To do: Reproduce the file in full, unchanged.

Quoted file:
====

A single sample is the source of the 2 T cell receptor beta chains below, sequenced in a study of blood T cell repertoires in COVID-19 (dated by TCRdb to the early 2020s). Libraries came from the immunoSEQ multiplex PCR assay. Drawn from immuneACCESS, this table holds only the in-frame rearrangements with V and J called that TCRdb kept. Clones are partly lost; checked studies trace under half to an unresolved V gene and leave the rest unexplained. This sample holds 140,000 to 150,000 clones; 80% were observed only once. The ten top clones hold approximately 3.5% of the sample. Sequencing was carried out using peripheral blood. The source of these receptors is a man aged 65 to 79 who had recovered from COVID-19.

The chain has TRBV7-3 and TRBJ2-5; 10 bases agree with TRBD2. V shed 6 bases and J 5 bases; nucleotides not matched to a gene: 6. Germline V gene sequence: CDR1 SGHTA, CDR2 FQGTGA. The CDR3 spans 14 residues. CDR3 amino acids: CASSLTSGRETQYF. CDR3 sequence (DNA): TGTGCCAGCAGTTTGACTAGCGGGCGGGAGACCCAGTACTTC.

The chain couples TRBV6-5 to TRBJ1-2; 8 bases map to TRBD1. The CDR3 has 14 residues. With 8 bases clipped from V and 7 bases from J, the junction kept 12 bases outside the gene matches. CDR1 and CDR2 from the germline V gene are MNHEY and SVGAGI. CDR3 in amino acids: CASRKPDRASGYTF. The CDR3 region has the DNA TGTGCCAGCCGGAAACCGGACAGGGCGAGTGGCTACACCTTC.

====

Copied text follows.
A single sample is the source of the 2 T cell receptor beta chains below, sequenced in a study of blood T cell repertoires in COVID-19 (dated by TCRdb to the early 2020s). Libraries came from the immunoSEQ multiplex PCR assay. Drawn from immuneACCESS, this table holds only the in-frame rearrangements with V and J called that TCRdb kept. Clones are partly lost; checked studies trace under half to an unresolved V gene and leave the rest unexplained. This sample holds 140,000 to 150,000 clones; 80% were observed only once. The ten top clones hold approximately 3.5% of the sample. Sequencing was carried out using peripheral blood. The source of these receptors is a man aged 65 to 79 who had recovered from COVID-19.

The chain has TRBV7-3 and TRBJ2-5; 10 bases agree with TRBD2. V shed 6 bases and J 5 bases; nucleotides not matched to a gene: 6. Germline V gene sequence: CDR1 SGHTA, CDR2 FQGTGA. The CDR3 spans 14 residues. CDR3 amino acids: CASSLTSGRETQYF. CDR3 sequence (DNA): TGTGCCAGCAGTTTGACTAGCGGGCGGGAGACCCAGTACTTC.

The chain couples TRBV6-5 to TRBJ1-2; 8 bases map to TRBD1. The CDR3 has 14 residues. With 8 bases clipped from V and 7 bases from J, the junction kept 12 bases outside the gene matches. CDR1 and CDR2 from the germline V gene are MNHEY and SVGAGI. CDR3 in amino acids: CASRKPDRASGYTF. The CDR3 region has the DNA TGTGCCAGCCGGAAACCGGACAGGGCGAGTGGCTACACCTTC.